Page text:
Reading has taken me all over this world and has several dimensions in time. I was hanging with miners, specifically Baby Doe Tabor, in nineteenth century Colorado when it happened.
A fledgling driver ran a stop sign and struck my Pathfinder en route home from the grocery store. It’s one booger of a story. I figure good things must be born from bad so I started looking for my Phoenix in the mess of that wreckage.
I started thinking about legacy. We all leave one whether we plan on it or not. If you’re naughty, you might leave a legacy of yelling, drinking too much, being unavailable, in denial or never saying two essential words of “I’m sorry.” If you’re nice, you might leave one of Orange Nehi while sitting on a dock fishing on a hot and ridiculously muggy Sunday afternoon or tumbling around on the floor after dinner and playing Jungle and playing the tiger. You can provide safe harbor and live in a house that smells like cake. Realize it or not, you’re leaving one now.
This accident gave me a Mild Traumatic Brain injury, which put me in a state where I couldn’t make sense of things. For the first few months, I couldn’t read. Eventually I learned to live in the moment of a single sentence, forget it, and move on to the next. I started reading to my daughters again. They were enthusiastic memory banks. We’d begin by recapping the previous night’s read.
But, independent reading remained elusive. In search I went to the classics. Huckleberry Finn was confusing; even though I knew the story and loved the vernacular so much I could breathe it. The start and stop chapters of nonfiction worked, but the concentration gave me headaches. That sounds melodramatic. But my injuries mustered headaches from watching snow fall. Over stimulation happened quickly and spiraled into headaches leaving me helpless for hours, sometimes days. It was like long storms of sheet lightening in my brain.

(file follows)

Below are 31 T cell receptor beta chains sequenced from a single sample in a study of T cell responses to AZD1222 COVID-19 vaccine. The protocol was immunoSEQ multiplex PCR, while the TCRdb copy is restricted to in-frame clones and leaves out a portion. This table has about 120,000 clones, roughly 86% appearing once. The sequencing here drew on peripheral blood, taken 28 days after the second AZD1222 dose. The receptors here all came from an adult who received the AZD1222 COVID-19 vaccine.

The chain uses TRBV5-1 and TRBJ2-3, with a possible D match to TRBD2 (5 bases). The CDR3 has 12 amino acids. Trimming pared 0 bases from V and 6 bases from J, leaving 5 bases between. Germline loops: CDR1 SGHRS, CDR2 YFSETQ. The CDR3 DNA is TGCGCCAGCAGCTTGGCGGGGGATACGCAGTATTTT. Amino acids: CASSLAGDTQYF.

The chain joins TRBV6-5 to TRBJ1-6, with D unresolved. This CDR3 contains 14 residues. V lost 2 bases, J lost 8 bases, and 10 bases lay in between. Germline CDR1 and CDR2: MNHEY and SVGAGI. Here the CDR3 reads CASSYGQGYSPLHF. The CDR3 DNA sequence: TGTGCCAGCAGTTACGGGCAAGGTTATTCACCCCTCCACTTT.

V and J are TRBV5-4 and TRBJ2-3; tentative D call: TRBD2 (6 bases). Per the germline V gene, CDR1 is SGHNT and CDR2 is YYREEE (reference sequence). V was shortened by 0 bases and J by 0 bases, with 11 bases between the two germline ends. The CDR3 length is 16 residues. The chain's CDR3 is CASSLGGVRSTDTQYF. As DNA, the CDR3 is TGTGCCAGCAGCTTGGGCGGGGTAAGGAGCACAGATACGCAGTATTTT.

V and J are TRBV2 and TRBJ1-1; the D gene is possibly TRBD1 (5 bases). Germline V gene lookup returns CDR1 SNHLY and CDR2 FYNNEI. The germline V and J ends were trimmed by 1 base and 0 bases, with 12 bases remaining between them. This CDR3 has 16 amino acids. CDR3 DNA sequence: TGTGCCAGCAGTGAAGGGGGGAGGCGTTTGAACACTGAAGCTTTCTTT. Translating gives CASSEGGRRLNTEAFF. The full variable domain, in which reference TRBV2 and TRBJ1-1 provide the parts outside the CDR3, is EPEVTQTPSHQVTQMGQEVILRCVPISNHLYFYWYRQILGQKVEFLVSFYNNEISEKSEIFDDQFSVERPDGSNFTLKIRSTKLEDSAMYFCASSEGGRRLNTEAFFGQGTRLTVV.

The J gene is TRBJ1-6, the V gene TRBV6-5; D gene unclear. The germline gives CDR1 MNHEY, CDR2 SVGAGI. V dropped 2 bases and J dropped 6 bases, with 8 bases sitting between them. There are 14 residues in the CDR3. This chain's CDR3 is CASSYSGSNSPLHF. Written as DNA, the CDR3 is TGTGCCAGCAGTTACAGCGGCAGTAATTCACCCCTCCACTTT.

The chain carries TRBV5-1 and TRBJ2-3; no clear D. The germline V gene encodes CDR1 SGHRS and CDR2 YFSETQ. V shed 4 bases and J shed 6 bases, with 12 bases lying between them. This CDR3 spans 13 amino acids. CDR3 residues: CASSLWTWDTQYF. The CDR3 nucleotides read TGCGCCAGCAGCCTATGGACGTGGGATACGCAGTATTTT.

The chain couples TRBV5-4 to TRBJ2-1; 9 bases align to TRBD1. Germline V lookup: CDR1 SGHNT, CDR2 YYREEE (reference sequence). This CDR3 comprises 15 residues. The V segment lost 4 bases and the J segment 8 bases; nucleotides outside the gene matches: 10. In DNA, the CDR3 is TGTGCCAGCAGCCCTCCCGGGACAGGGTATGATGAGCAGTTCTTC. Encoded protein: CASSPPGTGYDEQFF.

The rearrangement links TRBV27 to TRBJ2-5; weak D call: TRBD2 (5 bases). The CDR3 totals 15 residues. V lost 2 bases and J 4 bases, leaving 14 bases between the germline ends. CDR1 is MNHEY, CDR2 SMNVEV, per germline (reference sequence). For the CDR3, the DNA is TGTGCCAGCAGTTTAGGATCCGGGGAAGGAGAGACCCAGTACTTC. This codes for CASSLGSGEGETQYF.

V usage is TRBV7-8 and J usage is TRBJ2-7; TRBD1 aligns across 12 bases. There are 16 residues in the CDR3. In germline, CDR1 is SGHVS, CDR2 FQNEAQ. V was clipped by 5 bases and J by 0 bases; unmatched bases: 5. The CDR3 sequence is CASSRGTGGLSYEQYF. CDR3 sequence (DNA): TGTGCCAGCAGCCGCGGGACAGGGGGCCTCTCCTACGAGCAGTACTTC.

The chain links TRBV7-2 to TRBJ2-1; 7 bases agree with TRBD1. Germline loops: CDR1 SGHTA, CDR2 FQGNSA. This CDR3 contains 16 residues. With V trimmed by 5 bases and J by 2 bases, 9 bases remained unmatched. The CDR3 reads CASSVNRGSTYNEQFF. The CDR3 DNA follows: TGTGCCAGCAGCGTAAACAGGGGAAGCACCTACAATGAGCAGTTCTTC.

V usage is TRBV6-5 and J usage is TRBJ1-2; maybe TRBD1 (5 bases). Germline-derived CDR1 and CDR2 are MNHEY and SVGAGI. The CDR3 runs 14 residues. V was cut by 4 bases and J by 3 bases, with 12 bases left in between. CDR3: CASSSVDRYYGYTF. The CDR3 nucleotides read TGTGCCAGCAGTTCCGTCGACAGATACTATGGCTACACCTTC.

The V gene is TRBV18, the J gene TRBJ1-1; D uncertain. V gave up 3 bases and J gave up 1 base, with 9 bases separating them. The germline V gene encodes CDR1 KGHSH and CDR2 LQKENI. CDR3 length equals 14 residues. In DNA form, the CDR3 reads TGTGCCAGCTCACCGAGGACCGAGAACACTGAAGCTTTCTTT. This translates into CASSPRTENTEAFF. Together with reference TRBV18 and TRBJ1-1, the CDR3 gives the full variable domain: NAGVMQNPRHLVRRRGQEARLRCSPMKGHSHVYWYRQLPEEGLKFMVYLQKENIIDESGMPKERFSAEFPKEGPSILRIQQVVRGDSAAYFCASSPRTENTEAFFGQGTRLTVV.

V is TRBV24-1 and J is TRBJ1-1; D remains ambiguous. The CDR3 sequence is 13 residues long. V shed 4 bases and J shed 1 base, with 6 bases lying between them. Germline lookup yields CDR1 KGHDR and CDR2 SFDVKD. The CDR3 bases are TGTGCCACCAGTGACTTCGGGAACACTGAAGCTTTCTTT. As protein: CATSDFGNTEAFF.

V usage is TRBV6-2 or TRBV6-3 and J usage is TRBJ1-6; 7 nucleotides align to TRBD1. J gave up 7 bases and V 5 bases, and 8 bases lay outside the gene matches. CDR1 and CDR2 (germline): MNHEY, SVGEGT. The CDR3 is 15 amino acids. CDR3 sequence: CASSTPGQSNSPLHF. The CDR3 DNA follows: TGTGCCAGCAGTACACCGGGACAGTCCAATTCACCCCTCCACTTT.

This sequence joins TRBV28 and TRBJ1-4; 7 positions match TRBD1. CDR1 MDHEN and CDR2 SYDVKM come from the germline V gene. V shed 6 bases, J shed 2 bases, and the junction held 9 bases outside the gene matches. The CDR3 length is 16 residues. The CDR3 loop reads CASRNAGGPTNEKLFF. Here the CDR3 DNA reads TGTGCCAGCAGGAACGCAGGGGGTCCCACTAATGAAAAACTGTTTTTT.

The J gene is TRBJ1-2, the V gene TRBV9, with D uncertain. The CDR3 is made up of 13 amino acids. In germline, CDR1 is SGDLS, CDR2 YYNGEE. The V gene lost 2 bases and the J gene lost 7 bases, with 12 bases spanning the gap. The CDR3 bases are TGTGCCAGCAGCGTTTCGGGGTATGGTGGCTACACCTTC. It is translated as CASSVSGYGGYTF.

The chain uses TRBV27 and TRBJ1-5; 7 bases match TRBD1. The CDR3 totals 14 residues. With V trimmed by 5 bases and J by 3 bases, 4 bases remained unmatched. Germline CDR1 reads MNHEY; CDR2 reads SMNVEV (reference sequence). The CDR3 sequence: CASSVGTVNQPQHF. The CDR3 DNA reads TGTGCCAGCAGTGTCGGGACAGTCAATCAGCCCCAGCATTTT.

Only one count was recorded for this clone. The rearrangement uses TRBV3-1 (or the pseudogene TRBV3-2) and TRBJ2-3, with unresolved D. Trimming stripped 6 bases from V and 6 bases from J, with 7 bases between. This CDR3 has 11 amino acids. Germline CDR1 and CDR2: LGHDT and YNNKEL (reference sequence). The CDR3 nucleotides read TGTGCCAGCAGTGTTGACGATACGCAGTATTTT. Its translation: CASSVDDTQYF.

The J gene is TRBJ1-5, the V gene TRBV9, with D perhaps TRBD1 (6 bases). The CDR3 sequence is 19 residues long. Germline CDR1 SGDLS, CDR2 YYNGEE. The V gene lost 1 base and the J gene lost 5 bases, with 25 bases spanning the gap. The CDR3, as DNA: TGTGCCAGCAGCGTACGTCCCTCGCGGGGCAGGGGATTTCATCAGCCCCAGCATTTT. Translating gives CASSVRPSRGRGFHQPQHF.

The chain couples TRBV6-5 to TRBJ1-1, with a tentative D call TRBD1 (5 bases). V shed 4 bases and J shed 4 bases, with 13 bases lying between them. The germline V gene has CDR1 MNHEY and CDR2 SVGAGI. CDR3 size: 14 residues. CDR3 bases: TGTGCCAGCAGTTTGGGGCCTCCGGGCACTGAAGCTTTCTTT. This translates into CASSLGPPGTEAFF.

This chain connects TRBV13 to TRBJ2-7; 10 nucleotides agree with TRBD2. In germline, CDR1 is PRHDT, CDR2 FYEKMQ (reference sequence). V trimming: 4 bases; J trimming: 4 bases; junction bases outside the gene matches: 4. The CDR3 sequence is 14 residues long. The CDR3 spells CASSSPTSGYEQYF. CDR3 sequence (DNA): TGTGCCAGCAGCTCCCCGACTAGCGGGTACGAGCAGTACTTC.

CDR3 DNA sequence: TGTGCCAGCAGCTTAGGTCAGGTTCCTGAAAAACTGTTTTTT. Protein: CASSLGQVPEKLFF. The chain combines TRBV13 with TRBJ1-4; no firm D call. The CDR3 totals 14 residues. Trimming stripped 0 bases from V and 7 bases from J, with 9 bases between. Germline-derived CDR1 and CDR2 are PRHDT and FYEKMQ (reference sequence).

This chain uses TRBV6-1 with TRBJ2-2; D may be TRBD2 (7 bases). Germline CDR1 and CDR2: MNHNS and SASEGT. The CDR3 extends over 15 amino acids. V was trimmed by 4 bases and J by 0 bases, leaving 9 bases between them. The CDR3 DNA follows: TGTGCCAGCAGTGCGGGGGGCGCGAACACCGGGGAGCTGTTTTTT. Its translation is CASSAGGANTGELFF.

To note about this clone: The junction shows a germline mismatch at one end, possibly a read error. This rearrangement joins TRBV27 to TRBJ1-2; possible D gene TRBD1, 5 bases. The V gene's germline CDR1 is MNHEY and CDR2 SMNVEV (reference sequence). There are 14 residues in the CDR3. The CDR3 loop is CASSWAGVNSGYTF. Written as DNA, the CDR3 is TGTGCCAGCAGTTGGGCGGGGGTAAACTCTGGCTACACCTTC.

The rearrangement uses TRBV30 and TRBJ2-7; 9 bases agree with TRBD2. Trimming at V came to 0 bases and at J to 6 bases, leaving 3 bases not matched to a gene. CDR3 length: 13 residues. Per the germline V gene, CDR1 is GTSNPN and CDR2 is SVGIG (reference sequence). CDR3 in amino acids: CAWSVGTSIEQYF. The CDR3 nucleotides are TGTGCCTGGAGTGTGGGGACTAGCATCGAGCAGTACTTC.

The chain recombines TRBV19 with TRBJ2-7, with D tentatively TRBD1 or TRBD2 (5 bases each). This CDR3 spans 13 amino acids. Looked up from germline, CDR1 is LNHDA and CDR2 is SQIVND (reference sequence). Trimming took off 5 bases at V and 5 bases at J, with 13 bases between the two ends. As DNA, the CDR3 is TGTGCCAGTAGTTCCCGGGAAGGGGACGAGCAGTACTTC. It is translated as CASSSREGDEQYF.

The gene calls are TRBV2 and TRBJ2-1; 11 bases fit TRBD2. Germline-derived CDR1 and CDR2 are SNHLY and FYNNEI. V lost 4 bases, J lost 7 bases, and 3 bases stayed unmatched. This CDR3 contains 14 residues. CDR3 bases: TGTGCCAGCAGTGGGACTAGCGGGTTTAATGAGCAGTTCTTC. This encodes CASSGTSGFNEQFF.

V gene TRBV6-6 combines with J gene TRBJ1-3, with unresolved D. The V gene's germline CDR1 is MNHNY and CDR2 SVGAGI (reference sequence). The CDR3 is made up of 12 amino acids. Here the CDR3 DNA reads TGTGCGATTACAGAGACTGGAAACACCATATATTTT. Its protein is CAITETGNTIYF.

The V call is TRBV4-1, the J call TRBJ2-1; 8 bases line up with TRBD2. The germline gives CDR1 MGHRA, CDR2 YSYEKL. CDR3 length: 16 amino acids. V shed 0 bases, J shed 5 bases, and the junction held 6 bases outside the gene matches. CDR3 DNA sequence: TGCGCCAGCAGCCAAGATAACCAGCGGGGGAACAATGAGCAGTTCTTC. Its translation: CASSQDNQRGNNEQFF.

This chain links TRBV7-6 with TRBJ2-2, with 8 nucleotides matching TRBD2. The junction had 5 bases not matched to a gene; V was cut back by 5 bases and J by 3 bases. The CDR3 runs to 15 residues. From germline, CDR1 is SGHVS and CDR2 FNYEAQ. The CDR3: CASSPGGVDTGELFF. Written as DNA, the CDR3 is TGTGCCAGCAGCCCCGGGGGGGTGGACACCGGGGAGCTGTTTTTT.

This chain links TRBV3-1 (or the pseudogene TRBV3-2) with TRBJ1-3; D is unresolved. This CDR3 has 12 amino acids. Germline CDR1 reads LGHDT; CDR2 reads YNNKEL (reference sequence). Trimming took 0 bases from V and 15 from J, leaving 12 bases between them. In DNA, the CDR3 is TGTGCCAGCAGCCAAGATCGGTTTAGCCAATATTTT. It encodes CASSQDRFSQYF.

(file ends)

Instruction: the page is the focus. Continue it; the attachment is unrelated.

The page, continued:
Then one night it happened. I lie in my bed wishing for that extra chapter. So, I snuck in to my daughter’s room and read it while they slept. The next thing I knew I was independently reading the next book in queue. So, I switched gears to the 8-12 year old reading level. Who cares that it was several literary levels below the adolescent who plowed his mother’s car into me. I was reading! Say that just like Forrest Gump said, “I was running!”
Piles of children’s books began to grow in my daughter’s room, my office, and my bedroom. Books were all over the house, which is quite a statement considering that I hate clutter. But, I was building my legacy, a children’s library. I spray mounted paper pockets and date cards bought at an educational supply store. I laminated book jackets to help them endure time; a trick I learned from Poet’s first grade teacher.